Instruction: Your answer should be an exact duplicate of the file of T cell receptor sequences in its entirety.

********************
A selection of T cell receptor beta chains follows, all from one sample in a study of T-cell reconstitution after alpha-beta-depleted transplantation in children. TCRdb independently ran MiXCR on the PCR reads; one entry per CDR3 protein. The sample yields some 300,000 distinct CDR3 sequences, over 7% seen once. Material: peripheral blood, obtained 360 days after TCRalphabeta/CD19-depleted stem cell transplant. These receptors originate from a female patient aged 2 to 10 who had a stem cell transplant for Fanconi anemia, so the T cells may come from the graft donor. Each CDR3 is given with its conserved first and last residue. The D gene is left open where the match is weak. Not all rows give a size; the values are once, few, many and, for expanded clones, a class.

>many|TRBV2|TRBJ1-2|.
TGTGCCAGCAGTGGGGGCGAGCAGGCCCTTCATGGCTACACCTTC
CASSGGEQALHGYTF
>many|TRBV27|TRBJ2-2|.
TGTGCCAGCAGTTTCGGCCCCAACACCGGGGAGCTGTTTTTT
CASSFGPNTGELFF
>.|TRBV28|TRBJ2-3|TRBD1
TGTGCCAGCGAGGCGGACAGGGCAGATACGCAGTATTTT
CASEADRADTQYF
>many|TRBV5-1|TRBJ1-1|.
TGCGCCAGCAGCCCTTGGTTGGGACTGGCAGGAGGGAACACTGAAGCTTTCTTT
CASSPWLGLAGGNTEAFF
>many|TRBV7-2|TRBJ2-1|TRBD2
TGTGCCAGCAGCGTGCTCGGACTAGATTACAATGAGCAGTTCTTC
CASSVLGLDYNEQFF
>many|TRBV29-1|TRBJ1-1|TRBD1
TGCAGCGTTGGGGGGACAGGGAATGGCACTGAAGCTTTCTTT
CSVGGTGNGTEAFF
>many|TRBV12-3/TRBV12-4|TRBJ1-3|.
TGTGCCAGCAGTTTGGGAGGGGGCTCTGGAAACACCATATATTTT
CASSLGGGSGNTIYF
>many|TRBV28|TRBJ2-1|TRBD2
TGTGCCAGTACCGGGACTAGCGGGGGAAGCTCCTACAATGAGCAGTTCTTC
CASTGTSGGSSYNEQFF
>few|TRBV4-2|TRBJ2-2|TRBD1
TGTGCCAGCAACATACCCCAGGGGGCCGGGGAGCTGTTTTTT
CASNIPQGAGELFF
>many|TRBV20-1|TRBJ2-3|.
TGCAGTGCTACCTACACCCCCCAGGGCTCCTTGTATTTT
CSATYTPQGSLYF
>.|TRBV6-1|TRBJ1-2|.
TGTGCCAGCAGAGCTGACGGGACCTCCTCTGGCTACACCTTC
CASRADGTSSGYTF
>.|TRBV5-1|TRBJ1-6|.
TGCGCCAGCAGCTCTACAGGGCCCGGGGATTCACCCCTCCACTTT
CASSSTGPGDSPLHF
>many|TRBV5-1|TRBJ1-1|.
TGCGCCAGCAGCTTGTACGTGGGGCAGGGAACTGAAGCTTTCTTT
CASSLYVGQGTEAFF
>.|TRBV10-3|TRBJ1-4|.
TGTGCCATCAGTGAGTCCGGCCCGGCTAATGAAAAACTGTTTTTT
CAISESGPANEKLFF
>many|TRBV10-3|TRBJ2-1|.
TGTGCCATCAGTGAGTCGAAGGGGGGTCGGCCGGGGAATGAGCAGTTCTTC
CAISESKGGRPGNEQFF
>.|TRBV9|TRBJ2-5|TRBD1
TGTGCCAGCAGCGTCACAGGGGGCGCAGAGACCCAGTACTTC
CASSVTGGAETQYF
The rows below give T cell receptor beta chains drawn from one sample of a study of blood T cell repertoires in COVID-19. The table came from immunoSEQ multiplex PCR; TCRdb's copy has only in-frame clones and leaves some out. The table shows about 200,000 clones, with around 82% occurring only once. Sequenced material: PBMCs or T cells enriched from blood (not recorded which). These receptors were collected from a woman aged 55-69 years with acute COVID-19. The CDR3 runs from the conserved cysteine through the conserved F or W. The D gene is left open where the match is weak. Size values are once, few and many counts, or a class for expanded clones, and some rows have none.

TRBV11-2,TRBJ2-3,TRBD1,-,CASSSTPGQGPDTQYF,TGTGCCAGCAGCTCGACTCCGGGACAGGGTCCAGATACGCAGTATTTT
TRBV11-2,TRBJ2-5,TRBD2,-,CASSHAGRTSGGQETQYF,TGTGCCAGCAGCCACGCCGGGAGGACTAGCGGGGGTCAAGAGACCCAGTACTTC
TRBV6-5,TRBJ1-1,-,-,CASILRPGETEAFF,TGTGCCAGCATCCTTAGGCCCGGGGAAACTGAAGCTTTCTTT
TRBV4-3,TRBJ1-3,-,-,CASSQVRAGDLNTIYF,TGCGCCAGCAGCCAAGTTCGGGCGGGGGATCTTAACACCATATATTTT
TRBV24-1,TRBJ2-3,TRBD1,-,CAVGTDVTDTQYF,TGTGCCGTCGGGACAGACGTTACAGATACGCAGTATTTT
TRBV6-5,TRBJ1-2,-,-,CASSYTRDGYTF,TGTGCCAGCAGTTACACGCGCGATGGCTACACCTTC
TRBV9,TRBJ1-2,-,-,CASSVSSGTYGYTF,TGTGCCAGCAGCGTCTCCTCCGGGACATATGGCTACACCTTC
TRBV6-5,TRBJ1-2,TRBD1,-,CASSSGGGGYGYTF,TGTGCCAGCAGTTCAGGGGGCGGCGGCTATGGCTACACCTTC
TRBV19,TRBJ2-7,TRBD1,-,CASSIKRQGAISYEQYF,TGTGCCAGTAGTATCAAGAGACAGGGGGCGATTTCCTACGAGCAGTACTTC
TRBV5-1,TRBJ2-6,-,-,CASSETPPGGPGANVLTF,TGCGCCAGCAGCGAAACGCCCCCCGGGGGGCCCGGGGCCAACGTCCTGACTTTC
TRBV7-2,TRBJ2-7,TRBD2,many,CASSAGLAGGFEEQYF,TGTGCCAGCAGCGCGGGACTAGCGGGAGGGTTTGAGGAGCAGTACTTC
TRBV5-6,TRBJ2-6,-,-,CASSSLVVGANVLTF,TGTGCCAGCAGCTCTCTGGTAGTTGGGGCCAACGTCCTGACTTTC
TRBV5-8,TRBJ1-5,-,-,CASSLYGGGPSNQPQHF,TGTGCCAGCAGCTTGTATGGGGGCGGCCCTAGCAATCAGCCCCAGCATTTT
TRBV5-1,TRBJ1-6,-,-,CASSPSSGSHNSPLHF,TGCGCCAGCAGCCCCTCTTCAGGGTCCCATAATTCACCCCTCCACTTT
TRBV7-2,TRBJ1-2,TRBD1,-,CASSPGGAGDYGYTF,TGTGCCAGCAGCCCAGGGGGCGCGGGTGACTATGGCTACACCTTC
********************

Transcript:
A selection of T cell receptor beta chains follows, all from one sample in a study of T-cell reconstitution after alpha-beta-depleted transplantation in children. TCRdb independently ran MiXCR on the PCR reads; one entry per CDR3 protein. The sample yields some 300,000 distinct CDR3 sequences, over 7% seen once. Material: peripheral blood, obtained 360 days after TCRalphabeta/CD19-depleted stem cell transplant. These receptors originate from a female patient aged 2 to 10 who had a stem cell transplant for Fanconi anemia, so the T cells may come from the graft donor. Each CDR3 is given with its conserved first and last residue. The D gene is left open where the match is weak. Not all rows give a size; the values are once, few, many and, for expanded clones, a class.

>many|TRBV2|TRBJ1-2|.
TGTGCCAGCAGTGGGGGCGAGCAGGCCCTTCATGGCTACACCTTC
CASSGGEQALHGYTF
>many|TRBV27|TRBJ2-2|.
TGTGCCAGCAGTTTCGGCCCCAACACCGGGGAGCTGTTTTTT
CASSFGPNTGELFF
>.|TRBV28|TRBJ2-3|TRBD1
TGTGCCAGCGAGGCGGACAGGGCAGATACGCAGTATTTT
CASEADRADTQYF
>many|TRBV5-1|TRBJ1-1|.
TGCGCCAGCAGCCCTTGGTTGGGACTGGCAGGAGGGAACACTGAAGCTTTCTTT
CASSPWLGLAGGNTEAFF
>many|TRBV7-2|TRBJ2-1|TRBD2
TGTGCCAGCAGCGTGCTCGGACTAGATTACAATGAGCAGTTCTTC
CASSVLGLDYNEQFF
>many|TRBV29-1|TRBJ1-1|TRBD1
TGCAGCGTTGGGGGGACAGGGAATGGCACTGAAGCTTTCTTT
CSVGGTGNGTEAFF
>many|TRBV12-3/TRBV12-4|TRBJ1-3|.
TGTGCCAGCAGTTTGGGAGGGGGCTCTGGAAACACCATATATTTT
CASSLGGGSGNTIYF
>many|TRBV28|TRBJ2-1|TRBD2
TGTGCCAGTACCGGGACTAGCGGGGGAAGCTCCTACAATGAGCAGTTCTTC
CASTGTSGGSSYNEQFF
>few|TRBV4-2|TRBJ2-2|TRBD1
TGTGCCAGCAACATACCCCAGGGGGCCGGGGAGCTGTTTTTT
CASNIPQGAGELFF
>many|TRBV20-1|TRBJ2-3|.
TGCAGTGCTACCTACACCCCCCAGGGCTCCTTGTATTTT
CSATYTPQGSLYF
>.|TRBV6-1|TRBJ1-2|.
TGTGCCAGCAGAGCTGACGGGACCTCCTCTGGCTACACCTTC
CASRADGTSSGYTF
>.|TRBV5-1|TRBJ1-6|.
TGCGCCAGCAGCTCTACAGGGCCCGGGGATTCACCCCTCCACTTT
CASSSTGPGDSPLHF
>many|TRBV5-1|TRBJ1-1|.
TGCGCCAGCAGCTTGTACGTGGGGCAGGGAACTGAAGCTTTCTTT
CASSLYVGQGTEAFF
>.|TRBV10-3|TRBJ1-4|.
TGTGCCATCAGTGAGTCCGGCCCGGCTAATGAAAAACTGTTTTTT
CAISESGPANEKLFF
>many|TRBV10-3|TRBJ2-1|.
TGTGCCATCAGTGAGTCGAAGGGGGGTCGGCCGGGGAATGAGCAGTTCTTC
CAISESKGGRPGNEQFF
>.|TRBV9|TRBJ2-5|TRBD1
TGTGCCAGCAGCGTCACAGGGGGCGCAGAGACCCAGTACTTC
CASSVTGGAETQYF
The rows below give T cell receptor beta chains drawn from one sample of a study of blood T cell repertoires in COVID-19. The table came from immunoSEQ multiplex PCR; TCRdb's copy has only in-frame clones and leaves some out. The table shows about 200,000 clones, with around 82% occurring only once. Sequenced material: PBMCs or T cells enriched from blood (not recorded which). These receptors were collected from a woman aged 55-69 years with acute COVID-19. The CDR3 runs from the conserved cysteine through the conserved F or W. The D gene is left open where the match is weak. Size values are once, few and many counts, or a class for expanded clones, and some rows have none.

TRBV11-2,TRBJ2-3,TRBD1,-,CASSSTPGQGPDTQYF,TGTGCCAGCAGCTCGACTCCGGGACAGGGTCCAGATACGCAGTATTTT
TRBV11-2,TRBJ2-5,TRBD2,-,CASSHAGRTSGGQETQYF,TGTGCCAGCAGCCACGCCGGGAGGACTAGCGGGGGTCAAGAGACCCAGTACTTC
TRBV6-5,TRBJ1-1,-,-,CASILRPGETEAFF,TGTGCCAGCATCCTTAGGCCCGGGGAAACTGAAGCTTTCTTT
TRBV4-3,TRBJ1-3,-,-,CASSQVRAGDLNTIYF,TGCGCCAGCAGCCAAGTTCGGGCGGGGGATCTTAACACCATATATTTT
TRBV24-1,TRBJ2-3,TRBD1,-,CAVGTDVTDTQYF,TGTGCCGTCGGGACAGACGTTACAGATACGCAGTATTTT
TRBV6-5,TRBJ1-2,-,-,CASSYTRDGYTF,TGTGCCAGCAGTTACACGCGCGATGGCTACACCTTC
TRBV9,TRBJ1-2,-,-,CASSVSSGTYGYTF,TGTGCCAGCAGCGTCTCCTCCGGGACATATGGCTACACCTTC
TRBV6-5,TRBJ1-2,TRBD1,-,CASSSGGGGYGYTF,TGTGCCAGCAGTTCAGGGGGCGGCGGCTATGGCTACACCTTC
TRBV19,TRBJ2-7,TRBD1,-,CASSIKRQGAISYEQYF,TGTGCCAGTAGTATCAAGAGACAGGGGGCGATTTCCTACGAGCAGTACTTC
TRBV5-1,TRBJ2-6,-,-,CASSETPPGGPGANVLTF,TGCGCCAGCAGCGAAACGCCCCCCGGGGGGCCCGGGGCCAACGTCCTGACTTTC
TRBV7-2,TRBJ2-7,TRBD2,many,CASSAGLAGGFEEQYF,TGTGCCAGCAGCGCGGGACTAGCGGGAGGGTTTGAGGAGCAGTACTTC
TRBV5-6,TRBJ2-6,-,-,CASSSLVVGANVLTF,TGTGCCAGCAGCTCTCTGGTAGTTGGGGCCAACGTCCTGACTTTC
TRBV5-8,TRBJ1-5,-,-,CASSLYGGGPSNQPQHF,TGTGCCAGCAGCTTGTATGGGGGCGGCCCTAGCAATCAGCCCCAGCATTTT
TRBV5-1,TRBJ1-6,-,-,CASSPSSGSHNSPLHF,TGCGCCAGCAGCCCCTCTTCAGGGTCCCATAATTCACCCCTCCACTTT
TRBV7-2,TRBJ1-2,TRBD1,-,CASSPGGAGDYGYTF,TGTGCCAGCAGCCCAGGGGGCGCGGGTGACTATGGCTACACCTTC